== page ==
How effective are opioid guidelines in the primary care setting?

Weimer labFeb. 1, 2016

January's featured paper is "A Chronic Opioid Therapy Dose Reduction Policy in Primary Care," published in the journal Substance Abuse. The paper is published by a team led by Dr. Melissa Weimer.

People suffering from chronic pain typically experience pain that persists for months to years. Chronic pain may arise from an initial acute injury, be part of an ongoing illness, or have no clear cause. A wide array of additional health problems often accompanies chronic pain, including decreased sleep and mood changes. Chronic pain may also limit movement, which can make it difficult for sufferers to engage in everyday activities.

Treatment of chronic pain aims to reduce pain and improve function, and a variety of treatment options are currently used by the medical community. 

One of those options is opioids, which are used extensively for the treatment of acute pain. Use of opioids for the management of chronic pain related to advanced medical illness such as cancer is a standard of care. However, the long-term administration of opioids for the treatment of chronic pain for non-cancer pain is a controversial subject. Questions about opioid effectiveness, safety and abuse have been raised, making opioid treatment a complex medical and social concern.

"The use of opioids to treat chronic pain is a prime example of the tension between treatment and harm," said Mary Heinricher, Ph.D., associate dean for basic research in the OHSU School of Medicine. "This tension has become a social and political issue as well as a medical issue. I chose this month's featured paper because it addresses guidelines for opioid dosing with interesting outcomes."

A look at tapering

This month's article, "A Chronic Opioid Therapy Dose Reduction Policy in Primary Care," was published recently in the journal Substance Abuse

Lead author Melissa Weimer, D.O., M.C.R, assistant professor of medicine in the OHSU School of Medicine, focuses her clinical and research activities around the safe and effective treatment of chronic pain. "I'm interested in understanding how opioid-dosing policies in primary care affect prescribing practices. I would like to better understand the characteristics of patients who respond best to opioid tapers from high-dose opioids."

Despite significant attention on the topic, there is very little data about slowly decreasing opioid levels, a process called tapering, in a primary care setting. 

"Based on data from Washington State's worker's compensation program, there appears to be a reduction in mortality for patients who are tapered off of high-dose opioids," said Dr. Weimer. "Other than those studies, however, there is actually very little known about the effectiveness of opioid guidelines in the primary care setting."

Analysis and findings

To investigate the guidelines in a primary care setting, Dr. Weimer and her team implemented a combined primary care physician-focused education and opioid dosing policy intervention which limited the dose of opioids per day. 

"We compared opioid prescriptions one year before and one year after the intervention," said Dr. Weimer. "We used statistical analysis to assess which patient characteristics predicted opioid dose reduction from high opioid dose."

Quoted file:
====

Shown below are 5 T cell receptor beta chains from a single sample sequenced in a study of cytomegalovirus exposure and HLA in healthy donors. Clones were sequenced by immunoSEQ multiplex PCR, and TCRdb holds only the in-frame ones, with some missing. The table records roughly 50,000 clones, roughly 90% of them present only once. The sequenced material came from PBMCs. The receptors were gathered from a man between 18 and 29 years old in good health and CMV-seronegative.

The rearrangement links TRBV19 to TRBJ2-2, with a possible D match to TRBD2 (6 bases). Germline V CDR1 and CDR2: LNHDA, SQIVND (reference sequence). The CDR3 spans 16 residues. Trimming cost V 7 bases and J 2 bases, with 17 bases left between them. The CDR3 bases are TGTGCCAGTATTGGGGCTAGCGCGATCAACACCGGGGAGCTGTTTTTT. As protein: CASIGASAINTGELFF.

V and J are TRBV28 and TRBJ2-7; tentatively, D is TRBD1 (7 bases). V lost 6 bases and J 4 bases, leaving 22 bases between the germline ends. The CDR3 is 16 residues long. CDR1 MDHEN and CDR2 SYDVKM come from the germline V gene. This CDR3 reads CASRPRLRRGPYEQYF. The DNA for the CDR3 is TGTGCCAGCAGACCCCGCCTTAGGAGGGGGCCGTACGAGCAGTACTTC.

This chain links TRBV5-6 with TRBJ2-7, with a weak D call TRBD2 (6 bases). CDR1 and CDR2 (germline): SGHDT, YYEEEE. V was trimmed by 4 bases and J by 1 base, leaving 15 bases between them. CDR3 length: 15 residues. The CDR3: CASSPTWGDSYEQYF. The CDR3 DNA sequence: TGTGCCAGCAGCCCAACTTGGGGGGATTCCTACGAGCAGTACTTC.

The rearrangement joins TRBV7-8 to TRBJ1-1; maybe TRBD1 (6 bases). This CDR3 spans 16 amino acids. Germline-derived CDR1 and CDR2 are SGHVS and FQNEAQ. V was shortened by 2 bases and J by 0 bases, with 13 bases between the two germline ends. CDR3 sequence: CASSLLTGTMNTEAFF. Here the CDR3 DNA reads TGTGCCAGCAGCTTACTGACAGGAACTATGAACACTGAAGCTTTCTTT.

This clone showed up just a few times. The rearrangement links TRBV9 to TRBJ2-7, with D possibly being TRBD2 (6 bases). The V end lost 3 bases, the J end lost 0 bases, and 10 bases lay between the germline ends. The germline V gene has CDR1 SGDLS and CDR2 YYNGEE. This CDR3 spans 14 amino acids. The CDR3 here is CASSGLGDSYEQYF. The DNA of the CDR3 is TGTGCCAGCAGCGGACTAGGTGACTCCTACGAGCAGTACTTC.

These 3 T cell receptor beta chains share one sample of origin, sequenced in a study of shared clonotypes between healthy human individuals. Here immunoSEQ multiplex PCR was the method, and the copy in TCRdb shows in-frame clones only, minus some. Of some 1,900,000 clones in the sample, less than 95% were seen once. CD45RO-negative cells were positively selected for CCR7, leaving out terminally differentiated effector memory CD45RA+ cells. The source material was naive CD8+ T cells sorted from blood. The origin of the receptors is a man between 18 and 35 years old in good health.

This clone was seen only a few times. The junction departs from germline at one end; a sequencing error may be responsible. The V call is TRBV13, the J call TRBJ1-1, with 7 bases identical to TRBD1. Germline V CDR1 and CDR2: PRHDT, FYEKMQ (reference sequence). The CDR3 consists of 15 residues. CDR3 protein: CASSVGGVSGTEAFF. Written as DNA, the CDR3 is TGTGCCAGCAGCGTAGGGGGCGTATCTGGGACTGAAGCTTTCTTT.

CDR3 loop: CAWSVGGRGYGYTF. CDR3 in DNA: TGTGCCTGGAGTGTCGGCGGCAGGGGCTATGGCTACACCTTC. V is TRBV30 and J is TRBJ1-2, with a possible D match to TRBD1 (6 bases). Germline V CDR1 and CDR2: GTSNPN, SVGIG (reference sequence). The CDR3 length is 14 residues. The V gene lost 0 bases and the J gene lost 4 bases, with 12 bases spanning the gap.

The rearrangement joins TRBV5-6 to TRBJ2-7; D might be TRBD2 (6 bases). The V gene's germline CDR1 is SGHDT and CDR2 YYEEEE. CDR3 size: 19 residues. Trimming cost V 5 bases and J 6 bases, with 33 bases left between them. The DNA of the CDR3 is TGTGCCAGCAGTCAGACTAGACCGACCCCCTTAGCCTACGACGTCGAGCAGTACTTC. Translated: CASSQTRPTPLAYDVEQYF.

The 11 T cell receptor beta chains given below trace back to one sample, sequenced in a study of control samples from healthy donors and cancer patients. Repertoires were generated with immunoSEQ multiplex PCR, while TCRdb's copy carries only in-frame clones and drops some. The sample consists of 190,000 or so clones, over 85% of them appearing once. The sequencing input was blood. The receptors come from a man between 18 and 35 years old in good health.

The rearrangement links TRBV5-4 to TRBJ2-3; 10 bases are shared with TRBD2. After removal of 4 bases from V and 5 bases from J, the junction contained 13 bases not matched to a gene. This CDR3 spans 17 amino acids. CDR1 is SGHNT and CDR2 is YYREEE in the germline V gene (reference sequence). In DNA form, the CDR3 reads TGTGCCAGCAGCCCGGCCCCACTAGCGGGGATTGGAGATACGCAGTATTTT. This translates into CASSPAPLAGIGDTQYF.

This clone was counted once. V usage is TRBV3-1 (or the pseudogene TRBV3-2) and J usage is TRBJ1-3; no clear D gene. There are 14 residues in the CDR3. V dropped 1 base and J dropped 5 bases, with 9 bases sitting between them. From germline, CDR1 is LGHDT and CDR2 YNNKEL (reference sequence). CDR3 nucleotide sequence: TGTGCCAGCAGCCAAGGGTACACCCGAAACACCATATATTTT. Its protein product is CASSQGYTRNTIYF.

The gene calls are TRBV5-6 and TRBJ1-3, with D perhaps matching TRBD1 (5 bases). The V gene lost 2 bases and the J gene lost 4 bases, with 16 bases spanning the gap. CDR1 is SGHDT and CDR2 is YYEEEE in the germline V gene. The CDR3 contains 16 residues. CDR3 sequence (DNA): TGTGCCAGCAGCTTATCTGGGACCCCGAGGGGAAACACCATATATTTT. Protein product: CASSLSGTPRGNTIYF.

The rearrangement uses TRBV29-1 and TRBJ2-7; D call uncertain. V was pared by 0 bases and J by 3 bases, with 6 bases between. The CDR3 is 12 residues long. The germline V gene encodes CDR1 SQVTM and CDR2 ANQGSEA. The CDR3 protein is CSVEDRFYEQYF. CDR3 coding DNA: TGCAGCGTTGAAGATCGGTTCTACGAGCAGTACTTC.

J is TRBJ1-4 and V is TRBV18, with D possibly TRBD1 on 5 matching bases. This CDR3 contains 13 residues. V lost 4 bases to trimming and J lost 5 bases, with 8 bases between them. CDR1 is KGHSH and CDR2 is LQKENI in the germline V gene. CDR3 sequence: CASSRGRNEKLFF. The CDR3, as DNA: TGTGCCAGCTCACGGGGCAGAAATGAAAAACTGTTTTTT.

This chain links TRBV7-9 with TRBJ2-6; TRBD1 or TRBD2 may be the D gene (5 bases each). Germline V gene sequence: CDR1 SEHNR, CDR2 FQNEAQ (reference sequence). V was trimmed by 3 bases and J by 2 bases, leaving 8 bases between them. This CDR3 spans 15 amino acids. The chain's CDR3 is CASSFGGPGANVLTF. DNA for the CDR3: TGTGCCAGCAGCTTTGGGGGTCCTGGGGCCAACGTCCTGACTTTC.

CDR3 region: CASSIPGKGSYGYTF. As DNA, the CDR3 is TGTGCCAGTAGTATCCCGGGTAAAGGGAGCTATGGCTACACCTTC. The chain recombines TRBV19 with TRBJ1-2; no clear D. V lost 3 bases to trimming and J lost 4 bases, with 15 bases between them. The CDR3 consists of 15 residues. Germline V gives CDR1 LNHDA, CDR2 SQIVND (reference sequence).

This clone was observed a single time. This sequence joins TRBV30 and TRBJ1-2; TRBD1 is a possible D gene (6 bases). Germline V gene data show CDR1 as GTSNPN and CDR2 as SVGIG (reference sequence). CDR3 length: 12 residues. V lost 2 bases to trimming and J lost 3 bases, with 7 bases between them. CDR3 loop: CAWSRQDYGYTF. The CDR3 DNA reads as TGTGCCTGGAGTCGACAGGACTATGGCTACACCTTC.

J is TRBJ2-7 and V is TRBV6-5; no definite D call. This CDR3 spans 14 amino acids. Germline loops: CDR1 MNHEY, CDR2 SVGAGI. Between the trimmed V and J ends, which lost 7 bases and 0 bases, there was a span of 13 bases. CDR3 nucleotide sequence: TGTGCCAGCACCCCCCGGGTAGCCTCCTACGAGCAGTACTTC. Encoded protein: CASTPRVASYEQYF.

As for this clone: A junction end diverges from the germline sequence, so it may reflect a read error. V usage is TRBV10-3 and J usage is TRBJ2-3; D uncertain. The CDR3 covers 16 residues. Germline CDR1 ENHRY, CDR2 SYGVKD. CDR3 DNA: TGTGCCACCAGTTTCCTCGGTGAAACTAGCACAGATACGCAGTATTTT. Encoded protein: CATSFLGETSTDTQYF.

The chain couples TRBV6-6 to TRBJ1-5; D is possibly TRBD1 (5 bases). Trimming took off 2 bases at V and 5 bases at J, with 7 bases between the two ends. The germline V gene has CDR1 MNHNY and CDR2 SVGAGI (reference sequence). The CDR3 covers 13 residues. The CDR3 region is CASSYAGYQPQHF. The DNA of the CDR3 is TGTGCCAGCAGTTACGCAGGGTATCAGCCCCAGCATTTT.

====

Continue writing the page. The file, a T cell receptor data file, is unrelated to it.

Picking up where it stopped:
Dr. Weimer and colleagues found that almost 40 percent of patients prescribed high dose opioids were able to achieve a set opioid dose threshold by undergoing opioid tapers over a year-long period after policy implementation. 

"Chart review of a random sample of patients who did not taper below the dosing threshold showed that a majority were continuing to taper doses toward that goal," said Dr. Weimer. Clinical outcomes of subjective pain scores and quality of life scores did not appear to be affected by the opioid dose limitation policy;however, this observation was based on a limited sample. 

"Interestingly, female sex was the only significant predictor of a patient not tapering her high opioid dose in univariate and multivariate analysis," added Dr. Weimer.

Next steps

"Rates of opioid misuse and overdose have reached epidemic proportions in our country, and health system responses are needed to respond to the epidemic," said Dr. Weimer. "Our work supports the utility of opioid dose reduction policies in primary care. The success of the policy intervention is important given the known association between high daily doses of opioids and opioid-related mortality, aberrant drug related behavior, emergency department visits, fracture risk and other potential harms."

"I was excited to see Dr. Weimer's article because it is addressing an important topic with a positive clinical and social effect," said Dr. Heinricher.

"Further research is needed to measure the success of similar interventions and to better fully characterize patients prescribed high dose opioids who are undergoing opioid tapers," added Dr. Weimer. "We will learn and describe how to best go about opioid tapers in an effective, humane and patient-centered manner."



A Chronic Opioid Therapy Dose Reduction Policy in Primary CareSubstance Abuse. 2015 Dec 18:0. [Epub ahead of print] Melissa B. Weimer DO, MCR*, Daniel M. Hartung PharmD, MPH, Sharia Ahmed MPH and Christina Nicolaidis MD, MPH

More Published Papers

Pictured above: (left to right) Dr. Melissa Weimer, Dr. Christina Nicolaidis, Daniel Hartung.

About the OHSU School of Medicine Paper of the Month

The OHSU School of Medicine spotlights a recently published faculty research paper each month. The goals are to describe to the public the exceptional research happening at OHSU as well as inform our faculty of the innovative work underway across the school’s departments, institutes and disciplines. The monthly paper is selected by Associate Dean for Basic Research Mary Heinricher, Ph.D.